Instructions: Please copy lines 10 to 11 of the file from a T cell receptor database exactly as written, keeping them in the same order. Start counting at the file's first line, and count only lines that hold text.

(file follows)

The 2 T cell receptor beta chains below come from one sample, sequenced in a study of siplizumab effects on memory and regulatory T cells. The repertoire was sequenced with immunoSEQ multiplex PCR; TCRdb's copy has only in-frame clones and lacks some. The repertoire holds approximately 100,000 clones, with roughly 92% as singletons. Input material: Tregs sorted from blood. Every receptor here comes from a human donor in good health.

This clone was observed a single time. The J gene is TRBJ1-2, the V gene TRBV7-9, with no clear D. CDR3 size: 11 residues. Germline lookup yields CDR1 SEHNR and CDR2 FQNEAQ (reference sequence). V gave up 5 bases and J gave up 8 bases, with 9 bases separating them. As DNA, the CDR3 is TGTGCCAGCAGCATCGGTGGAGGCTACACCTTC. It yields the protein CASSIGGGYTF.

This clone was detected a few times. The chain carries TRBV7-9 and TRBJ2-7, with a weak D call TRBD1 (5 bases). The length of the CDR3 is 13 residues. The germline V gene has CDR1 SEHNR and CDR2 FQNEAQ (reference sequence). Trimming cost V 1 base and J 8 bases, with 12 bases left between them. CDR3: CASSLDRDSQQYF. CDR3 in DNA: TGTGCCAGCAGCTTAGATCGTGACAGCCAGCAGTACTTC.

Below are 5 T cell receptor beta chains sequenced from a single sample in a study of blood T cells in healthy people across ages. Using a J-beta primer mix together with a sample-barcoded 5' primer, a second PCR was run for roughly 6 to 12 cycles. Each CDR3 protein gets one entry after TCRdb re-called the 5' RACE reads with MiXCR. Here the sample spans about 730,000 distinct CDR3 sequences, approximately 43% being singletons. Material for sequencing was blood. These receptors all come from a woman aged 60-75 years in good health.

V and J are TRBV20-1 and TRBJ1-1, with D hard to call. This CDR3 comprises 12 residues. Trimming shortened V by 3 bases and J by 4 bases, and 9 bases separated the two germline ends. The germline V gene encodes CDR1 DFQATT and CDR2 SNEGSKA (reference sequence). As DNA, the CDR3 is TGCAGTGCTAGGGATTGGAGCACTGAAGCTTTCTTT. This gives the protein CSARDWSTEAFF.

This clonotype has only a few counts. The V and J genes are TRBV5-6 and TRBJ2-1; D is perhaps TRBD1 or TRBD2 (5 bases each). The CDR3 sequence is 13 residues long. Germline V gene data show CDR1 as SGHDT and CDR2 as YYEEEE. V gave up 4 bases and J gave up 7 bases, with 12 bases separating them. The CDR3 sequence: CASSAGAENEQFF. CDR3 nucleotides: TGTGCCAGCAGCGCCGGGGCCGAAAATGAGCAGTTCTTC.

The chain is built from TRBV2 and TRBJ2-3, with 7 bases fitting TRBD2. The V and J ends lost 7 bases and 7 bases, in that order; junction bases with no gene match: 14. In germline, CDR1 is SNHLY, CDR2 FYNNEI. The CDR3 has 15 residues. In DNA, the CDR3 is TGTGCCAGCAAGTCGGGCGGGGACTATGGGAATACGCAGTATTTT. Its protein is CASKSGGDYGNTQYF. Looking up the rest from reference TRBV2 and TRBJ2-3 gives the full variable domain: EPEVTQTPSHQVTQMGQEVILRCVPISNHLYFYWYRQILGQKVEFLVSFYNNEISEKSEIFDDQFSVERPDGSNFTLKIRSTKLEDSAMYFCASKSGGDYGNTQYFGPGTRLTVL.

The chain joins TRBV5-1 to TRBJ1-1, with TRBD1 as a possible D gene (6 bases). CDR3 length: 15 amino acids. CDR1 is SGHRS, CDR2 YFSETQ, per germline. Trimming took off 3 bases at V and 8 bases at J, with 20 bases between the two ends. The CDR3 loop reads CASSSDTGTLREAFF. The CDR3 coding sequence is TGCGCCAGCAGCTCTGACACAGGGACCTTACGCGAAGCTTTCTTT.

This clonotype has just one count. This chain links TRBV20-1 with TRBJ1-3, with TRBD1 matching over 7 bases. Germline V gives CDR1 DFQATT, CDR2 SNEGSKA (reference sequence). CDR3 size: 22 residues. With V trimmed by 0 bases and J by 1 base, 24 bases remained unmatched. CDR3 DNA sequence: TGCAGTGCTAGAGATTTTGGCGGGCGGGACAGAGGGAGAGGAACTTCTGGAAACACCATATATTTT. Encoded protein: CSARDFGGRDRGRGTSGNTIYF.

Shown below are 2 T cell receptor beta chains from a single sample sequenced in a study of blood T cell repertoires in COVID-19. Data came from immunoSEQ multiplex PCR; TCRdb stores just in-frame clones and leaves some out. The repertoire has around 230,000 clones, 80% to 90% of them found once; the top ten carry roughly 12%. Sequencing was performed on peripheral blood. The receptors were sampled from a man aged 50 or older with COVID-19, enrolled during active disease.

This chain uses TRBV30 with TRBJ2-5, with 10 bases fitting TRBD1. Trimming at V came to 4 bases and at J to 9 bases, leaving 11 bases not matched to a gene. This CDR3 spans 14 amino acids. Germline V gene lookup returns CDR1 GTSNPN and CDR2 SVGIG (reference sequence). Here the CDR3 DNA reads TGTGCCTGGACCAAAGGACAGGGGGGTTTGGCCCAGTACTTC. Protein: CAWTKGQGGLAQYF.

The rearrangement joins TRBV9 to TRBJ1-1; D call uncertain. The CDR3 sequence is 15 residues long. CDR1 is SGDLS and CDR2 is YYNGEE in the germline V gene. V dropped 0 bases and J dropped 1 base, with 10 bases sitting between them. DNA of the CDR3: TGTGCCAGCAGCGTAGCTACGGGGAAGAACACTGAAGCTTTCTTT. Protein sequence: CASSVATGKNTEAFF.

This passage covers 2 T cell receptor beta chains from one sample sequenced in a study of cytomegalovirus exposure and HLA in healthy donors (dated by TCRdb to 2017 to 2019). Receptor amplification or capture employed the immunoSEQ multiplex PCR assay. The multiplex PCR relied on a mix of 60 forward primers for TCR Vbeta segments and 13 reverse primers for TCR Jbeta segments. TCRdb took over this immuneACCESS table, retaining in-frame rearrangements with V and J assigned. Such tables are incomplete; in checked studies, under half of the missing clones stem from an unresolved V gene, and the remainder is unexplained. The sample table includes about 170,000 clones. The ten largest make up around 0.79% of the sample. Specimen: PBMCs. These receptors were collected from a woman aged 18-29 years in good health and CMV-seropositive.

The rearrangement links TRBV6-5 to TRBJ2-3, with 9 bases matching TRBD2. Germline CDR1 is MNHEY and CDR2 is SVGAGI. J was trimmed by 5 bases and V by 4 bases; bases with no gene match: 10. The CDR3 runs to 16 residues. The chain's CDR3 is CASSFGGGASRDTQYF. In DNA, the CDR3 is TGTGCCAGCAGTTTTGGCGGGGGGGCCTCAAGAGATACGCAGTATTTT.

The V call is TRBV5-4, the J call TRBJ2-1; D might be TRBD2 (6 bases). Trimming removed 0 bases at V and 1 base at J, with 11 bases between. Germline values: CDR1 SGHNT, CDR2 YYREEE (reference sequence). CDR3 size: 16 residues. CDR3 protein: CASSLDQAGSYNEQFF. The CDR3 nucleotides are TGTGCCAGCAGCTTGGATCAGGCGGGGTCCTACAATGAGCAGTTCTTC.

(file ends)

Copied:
Shown below are 2 T cell receptor beta chains from a single sample sequenced in a study of blood T cell repertoires in COVID-19. Data came from immunoSEQ multiplex PCR; TCRdb stores just in-frame clones and leaves some out. The repertoire has around 230,000 clones, 80% to 90% of them found once; the top ten carry roughly 12%. Sequencing was performed on peripheral blood. The receptors were sampled from a man aged 50 or older with COVID-19, enrolled during active disease.

This chain uses TRBV30 with TRBJ2-5, with 10 bases fitting TRBD1. Trimming at V came to 4 bases and at J to 9 bases, leaving 11 bases not matched to a gene. This CDR3 spans 14 amino acids. Germline V gene lookup returns CDR1 GTSNPN and CDR2 SVGIG (reference sequence). Here the CDR3 DNA reads TGTGCCTGGACCAAAGGACAGGGGGGTTTGGCCCAGTACTTC. Protein: CAWTKGQGGLAQYF.